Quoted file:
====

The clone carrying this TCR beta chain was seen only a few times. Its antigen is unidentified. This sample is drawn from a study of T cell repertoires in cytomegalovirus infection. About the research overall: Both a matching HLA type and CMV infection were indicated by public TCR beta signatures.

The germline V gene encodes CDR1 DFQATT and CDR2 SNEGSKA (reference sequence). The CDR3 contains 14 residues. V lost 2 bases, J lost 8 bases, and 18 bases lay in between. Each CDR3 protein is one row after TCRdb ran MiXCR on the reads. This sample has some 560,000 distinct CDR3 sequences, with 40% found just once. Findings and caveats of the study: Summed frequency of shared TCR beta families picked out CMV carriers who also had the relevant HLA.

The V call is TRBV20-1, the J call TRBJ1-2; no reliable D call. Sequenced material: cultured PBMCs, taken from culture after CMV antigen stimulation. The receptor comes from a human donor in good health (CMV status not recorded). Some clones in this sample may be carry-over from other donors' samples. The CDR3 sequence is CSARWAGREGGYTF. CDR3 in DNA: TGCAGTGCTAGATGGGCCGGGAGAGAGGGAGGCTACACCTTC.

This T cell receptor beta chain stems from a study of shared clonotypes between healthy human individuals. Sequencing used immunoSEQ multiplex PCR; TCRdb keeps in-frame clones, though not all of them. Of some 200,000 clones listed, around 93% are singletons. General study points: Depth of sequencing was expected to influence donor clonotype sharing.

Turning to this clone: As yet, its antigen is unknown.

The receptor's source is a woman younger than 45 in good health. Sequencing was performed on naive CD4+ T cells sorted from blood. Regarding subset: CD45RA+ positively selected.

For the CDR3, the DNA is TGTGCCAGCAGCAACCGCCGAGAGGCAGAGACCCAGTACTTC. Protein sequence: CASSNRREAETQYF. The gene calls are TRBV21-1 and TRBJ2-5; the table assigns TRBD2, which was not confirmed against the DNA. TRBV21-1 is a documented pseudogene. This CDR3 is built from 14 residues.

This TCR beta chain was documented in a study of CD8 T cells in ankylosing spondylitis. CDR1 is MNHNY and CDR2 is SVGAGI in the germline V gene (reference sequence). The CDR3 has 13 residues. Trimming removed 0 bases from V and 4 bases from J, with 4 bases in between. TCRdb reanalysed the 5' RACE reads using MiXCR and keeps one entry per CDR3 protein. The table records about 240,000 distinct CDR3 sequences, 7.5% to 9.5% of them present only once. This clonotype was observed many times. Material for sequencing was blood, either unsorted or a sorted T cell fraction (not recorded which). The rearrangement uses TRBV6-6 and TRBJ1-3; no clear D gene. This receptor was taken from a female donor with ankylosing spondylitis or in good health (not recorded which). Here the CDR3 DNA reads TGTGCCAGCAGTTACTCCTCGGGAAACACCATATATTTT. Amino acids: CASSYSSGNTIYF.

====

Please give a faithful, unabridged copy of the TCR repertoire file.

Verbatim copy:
The clone carrying this TCR beta chain was seen only a few times. Its antigen is unidentified. This sample is drawn from a study of T cell repertoires in cytomegalovirus infection. About the research overall: Both a matching HLA type and CMV infection were indicated by public TCR beta signatures.

The germline V gene encodes CDR1 DFQATT and CDR2 SNEGSKA (reference sequence). The CDR3 contains 14 residues. V lost 2 bases, J lost 8 bases, and 18 bases lay in between. Each CDR3 protein is one row after TCRdb ran MiXCR on the reads. This sample has some 560,000 distinct CDR3 sequences, with 40% found just once. Findings and caveats of the study: Summed frequency of shared TCR beta families picked out CMV carriers who also had the relevant HLA.

The V call is TRBV20-1, the J call TRBJ1-2; no reliable D call. Sequenced material: cultured PBMCs, taken from culture after CMV antigen stimulation. The receptor comes from a human donor in good health (CMV status not recorded). Some clones in this sample may be carry-over from other donors' samples. The CDR3 sequence is CSARWAGREGGYTF. CDR3 in DNA: TGCAGTGCTAGATGGGCCGGGAGAGAGGGAGGCTACACCTTC.

This T cell receptor beta chain stems from a study of shared clonotypes between healthy human individuals. Sequencing used immunoSEQ multiplex PCR; TCRdb keeps in-frame clones, though not all of them. Of some 200,000 clones listed, around 93% are singletons. General study points: Depth of sequencing was expected to influence donor clonotype sharing.

Turning to this clone: As yet, its antigen is unknown.

The receptor's source is a woman younger than 45 in good health. Sequencing was performed on naive CD4+ T cells sorted from blood. Regarding subset: CD45RA+ positively selected.

For the CDR3, the DNA is TGTGCCAGCAGCAACCGCCGAGAGGCAGAGACCCAGTACTTC. Protein sequence: CASSNRREAETQYF. The gene calls are TRBV21-1 and TRBJ2-5; the table assigns TRBD2, which was not confirmed against the DNA. TRBV21-1 is a documented pseudogene. This CDR3 is built from 14 residues.

This TCR beta chain was documented in a study of CD8 T cells in ankylosing spondylitis. CDR1 is MNHNY and CDR2 is SVGAGI in the germline V gene (reference sequence). The CDR3 has 13 residues. Trimming removed 0 bases from V and 4 bases from J, with 4 bases in between. TCRdb reanalysed the 5' RACE reads using MiXCR and keeps one entry per CDR3 protein. The table records about 240,000 distinct CDR3 sequences, 7.5% to 9.5% of them present only once. This clonotype was observed many times. Material for sequencing was blood, either unsorted or a sorted T cell fraction (not recorded which). The rearrangement uses TRBV6-6 and TRBJ1-3; no clear D gene. This receptor was taken from a female donor with ankylosing spondylitis or in good health (not recorded which). Here the CDR3 DNA reads TGTGCCAGCAGTTACTCCTCGGGAAACACCATATATTTT. Amino acids: CASSYSSGNTIYF.